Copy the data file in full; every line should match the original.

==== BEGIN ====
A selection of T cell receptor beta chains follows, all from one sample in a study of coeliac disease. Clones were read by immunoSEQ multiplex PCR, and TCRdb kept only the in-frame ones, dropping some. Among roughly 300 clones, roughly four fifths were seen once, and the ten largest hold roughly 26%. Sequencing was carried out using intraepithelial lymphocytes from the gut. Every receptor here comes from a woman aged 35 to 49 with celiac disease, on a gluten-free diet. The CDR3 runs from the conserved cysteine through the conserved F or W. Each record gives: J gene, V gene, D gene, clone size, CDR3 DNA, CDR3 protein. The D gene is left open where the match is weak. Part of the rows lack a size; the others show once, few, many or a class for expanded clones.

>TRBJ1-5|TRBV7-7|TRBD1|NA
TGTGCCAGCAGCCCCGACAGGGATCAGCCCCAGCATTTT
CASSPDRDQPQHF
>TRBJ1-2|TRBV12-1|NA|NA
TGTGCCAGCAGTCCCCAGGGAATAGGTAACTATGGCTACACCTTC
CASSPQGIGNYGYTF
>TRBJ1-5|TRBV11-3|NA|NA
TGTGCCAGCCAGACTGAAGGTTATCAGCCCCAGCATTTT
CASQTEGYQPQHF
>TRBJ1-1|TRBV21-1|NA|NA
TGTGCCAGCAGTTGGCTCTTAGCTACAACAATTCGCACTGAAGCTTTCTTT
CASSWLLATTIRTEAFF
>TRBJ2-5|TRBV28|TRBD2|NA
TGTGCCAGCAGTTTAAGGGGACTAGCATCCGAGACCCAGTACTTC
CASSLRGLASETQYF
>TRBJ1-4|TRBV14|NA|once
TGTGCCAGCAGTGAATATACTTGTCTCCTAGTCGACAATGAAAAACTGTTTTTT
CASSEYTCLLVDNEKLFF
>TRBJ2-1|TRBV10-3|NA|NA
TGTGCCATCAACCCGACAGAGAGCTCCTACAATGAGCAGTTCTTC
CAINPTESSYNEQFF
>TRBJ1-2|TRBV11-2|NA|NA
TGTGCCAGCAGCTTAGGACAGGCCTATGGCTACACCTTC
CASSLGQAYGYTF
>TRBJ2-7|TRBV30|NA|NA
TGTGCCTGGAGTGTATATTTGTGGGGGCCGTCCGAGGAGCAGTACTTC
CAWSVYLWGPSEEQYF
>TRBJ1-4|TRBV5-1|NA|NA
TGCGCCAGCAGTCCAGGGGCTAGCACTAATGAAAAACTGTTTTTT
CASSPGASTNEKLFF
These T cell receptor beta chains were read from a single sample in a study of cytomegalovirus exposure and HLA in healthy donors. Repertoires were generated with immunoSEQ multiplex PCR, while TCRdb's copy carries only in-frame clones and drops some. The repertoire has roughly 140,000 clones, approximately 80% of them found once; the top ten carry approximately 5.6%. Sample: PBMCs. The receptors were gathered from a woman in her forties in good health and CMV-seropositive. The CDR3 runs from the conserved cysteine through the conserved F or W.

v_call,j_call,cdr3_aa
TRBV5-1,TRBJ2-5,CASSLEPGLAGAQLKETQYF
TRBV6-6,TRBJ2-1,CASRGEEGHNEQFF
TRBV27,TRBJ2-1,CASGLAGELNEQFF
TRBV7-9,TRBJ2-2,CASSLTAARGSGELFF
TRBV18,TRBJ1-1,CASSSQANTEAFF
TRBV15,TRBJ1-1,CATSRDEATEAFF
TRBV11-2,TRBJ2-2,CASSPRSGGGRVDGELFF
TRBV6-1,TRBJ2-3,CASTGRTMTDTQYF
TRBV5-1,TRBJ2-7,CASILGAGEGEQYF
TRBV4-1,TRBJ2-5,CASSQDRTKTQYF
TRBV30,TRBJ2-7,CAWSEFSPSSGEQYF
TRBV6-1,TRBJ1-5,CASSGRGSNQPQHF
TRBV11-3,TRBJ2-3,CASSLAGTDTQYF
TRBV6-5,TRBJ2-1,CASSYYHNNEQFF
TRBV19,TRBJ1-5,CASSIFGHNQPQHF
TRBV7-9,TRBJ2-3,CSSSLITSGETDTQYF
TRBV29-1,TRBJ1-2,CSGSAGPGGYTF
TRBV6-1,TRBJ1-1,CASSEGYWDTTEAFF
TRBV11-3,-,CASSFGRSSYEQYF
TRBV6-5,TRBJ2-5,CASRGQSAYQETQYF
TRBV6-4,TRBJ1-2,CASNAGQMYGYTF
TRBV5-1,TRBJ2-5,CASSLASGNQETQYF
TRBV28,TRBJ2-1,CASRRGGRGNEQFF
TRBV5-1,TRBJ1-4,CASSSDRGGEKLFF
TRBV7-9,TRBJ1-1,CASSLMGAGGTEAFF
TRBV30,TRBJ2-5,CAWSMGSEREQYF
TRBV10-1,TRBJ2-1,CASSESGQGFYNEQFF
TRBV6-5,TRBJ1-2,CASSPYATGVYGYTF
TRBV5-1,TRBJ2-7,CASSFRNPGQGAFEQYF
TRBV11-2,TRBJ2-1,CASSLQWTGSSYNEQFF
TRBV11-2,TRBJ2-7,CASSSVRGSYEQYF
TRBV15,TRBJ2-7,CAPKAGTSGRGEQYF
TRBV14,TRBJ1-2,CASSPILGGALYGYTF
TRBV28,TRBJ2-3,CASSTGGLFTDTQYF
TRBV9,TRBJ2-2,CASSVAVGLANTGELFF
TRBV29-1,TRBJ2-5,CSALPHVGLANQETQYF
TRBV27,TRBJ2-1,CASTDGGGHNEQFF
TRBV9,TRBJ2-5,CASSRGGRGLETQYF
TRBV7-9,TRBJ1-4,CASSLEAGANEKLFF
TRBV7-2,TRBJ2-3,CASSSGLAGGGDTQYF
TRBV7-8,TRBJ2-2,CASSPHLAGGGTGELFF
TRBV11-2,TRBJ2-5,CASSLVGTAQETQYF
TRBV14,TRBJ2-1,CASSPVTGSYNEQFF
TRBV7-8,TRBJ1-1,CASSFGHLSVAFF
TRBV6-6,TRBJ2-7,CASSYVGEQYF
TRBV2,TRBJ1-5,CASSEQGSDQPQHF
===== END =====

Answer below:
A selection of T cell receptor beta chains follows, all from one sample in a study of coeliac disease. Clones were read by immunoSEQ multiplex PCR, and TCRdb kept only the in-frame ones, dropping some. Among roughly 300 clones, roughly four fifths were seen once, and the ten largest hold roughly 26%. Sequencing was carried out using intraepithelial lymphocytes from the gut. Every receptor here comes from a woman aged 35 to 49 with celiac disease, on a gluten-free diet. The CDR3 runs from the conserved cysteine through the conserved F or W. Each record gives: J gene, V gene, D gene, clone size, CDR3 DNA, CDR3 protein. The D gene is left open where the match is weak. Part of the rows lack a size; the others show once, few, many or a class for expanded clones.

>TRBJ1-5|TRBV7-7|TRBD1|NA
TGTGCCAGCAGCCCCGACAGGGATCAGCCCCAGCATTTT
CASSPDRDQPQHF
>TRBJ1-2|TRBV12-1|NA|NA
TGTGCCAGCAGTCCCCAGGGAATAGGTAACTATGGCTACACCTTC
CASSPQGIGNYGYTF
>TRBJ1-5|TRBV11-3|NA|NA
TGTGCCAGCCAGACTGAAGGTTATCAGCCCCAGCATTTT
CASQTEGYQPQHF
>TRBJ1-1|TRBV21-1|NA|NA
TGTGCCAGCAGTTGGCTCTTAGCTACAACAATTCGCACTGAAGCTTTCTTT
CASSWLLATTIRTEAFF
>TRBJ2-5|TRBV28|TRBD2|NA
TGTGCCAGCAGTTTAAGGGGACTAGCATCCGAGACCCAGTACTTC
CASSLRGLASETQYF
>TRBJ1-4|TRBV14|NA|once
TGTGCCAGCAGTGAATATACTTGTCTCCTAGTCGACAATGAAAAACTGTTTTTT
CASSEYTCLLVDNEKLFF
>TRBJ2-1|TRBV10-3|NA|NA
TGTGCCATCAACCCGACAGAGAGCTCCTACAATGAGCAGTTCTTC
CAINPTESSYNEQFF
>TRBJ1-2|TRBV11-2|NA|NA
TGTGCCAGCAGCTTAGGACAGGCCTATGGCTACACCTTC
CASSLGQAYGYTF
>TRBJ2-7|TRBV30|NA|NA
TGTGCCTGGAGTGTATATTTGTGGGGGCCGTCCGAGGAGCAGTACTTC
CAWSVYLWGPSEEQYF
>TRBJ1-4|TRBV5-1|NA|NA
TGCGCCAGCAGTCCAGGGGCTAGCACTAATGAAAAACTGTTTTTT
CASSPGASTNEKLFF
These T cell receptor beta chains were read from a single sample in a study of cytomegalovirus exposure and HLA in healthy donors. Repertoires were generated with immunoSEQ multiplex PCR, while TCRdb's copy carries only in-frame clones and drops some. The repertoire has roughly 140,000 clones, approximately 80% of them found once; the top ten carry approximately 5.6%. Sample: PBMCs. The receptors were gathered from a woman in her forties in good health and CMV-seropositive. The CDR3 runs from the conserved cysteine through the conserved F or W.

v_call,j_call,cdr3_aa
TRBV5-1,TRBJ2-5,CASSLEPGLAGAQLKETQYF
TRBV6-6,TRBJ2-1,CASRGEEGHNEQFF
TRBV27,TRBJ2-1,CASGLAGELNEQFF
TRBV7-9,TRBJ2-2,CASSLTAARGSGELFF
TRBV18,TRBJ1-1,CASSSQANTEAFF
TRBV15,TRBJ1-1,CATSRDEATEAFF
TRBV11-2,TRBJ2-2,CASSPRSGGGRVDGELFF
TRBV6-1,TRBJ2-3,CASTGRTMTDTQYF
TRBV5-1,TRBJ2-7,CASILGAGEGEQYF
TRBV4-1,TRBJ2-5,CASSQDRTKTQYF
TRBV30,TRBJ2-7,CAWSEFSPSSGEQYF
TRBV6-1,TRBJ1-5,CASSGRGSNQPQHF
TRBV11-3,TRBJ2-3,CASSLAGTDTQYF
TRBV6-5,TRBJ2-1,CASSYYHNNEQFF
TRBV19,TRBJ1-5,CASSIFGHNQPQHF
TRBV7-9,TRBJ2-3,CSSSLITSGETDTQYF
TRBV29-1,TRBJ1-2,CSGSAGPGGYTF
TRBV6-1,TRBJ1-1,CASSEGYWDTTEAFF
TRBV11-3,-,CASSFGRSSYEQYF
TRBV6-5,TRBJ2-5,CASRGQSAYQETQYF
TRBV6-4,TRBJ1-2,CASNAGQMYGYTF
TRBV5-1,TRBJ2-5,CASSLASGNQETQYF
TRBV28,TRBJ2-1,CASRRGGRGNEQFF
TRBV5-1,TRBJ1-4,CASSSDRGGEKLFF
TRBV7-9,TRBJ1-1,CASSLMGAGGTEAFF
TRBV30,TRBJ2-5,CAWSMGSEREQYF
TRBV10-1,TRBJ2-1,CASSESGQGFYNEQFF
TRBV6-5,TRBJ1-2,CASSPYATGVYGYTF
TRBV5-1,TRBJ2-7,CASSFRNPGQGAFEQYF
TRBV11-2,TRBJ2-1,CASSLQWTGSSYNEQFF
TRBV11-2,TRBJ2-7,CASSSVRGSYEQYF
TRBV15,TRBJ2-7,CAPKAGTSGRGEQYF
TRBV14,TRBJ1-2,CASSPILGGALYGYTF
TRBV28,TRBJ2-3,CASSTGGLFTDTQYF
TRBV9,TRBJ2-2,CASSVAVGLANTGELFF
TRBV29-1,TRBJ2-5,CSALPHVGLANQETQYF
TRBV27,TRBJ2-1,CASTDGGGHNEQFF
TRBV9,TRBJ2-5,CASSRGGRGLETQYF
TRBV7-9,TRBJ1-4,CASSLEAGANEKLFF
TRBV7-2,TRBJ2-3,CASSSGLAGGGDTQYF
TRBV7-8,TRBJ2-2,CASSPHLAGGGTGELFF
TRBV11-2,TRBJ2-5,CASSLVGTAQETQYF
TRBV14,TRBJ2-1,CASSPVTGSYNEQFF
TRBV7-8,TRBJ1-1,CASSFGHLSVAFF
TRBV6-6,TRBJ2-7,CASSYVGEQYF
TRBV2,TRBJ1-5,CASSEQGSDQPQHF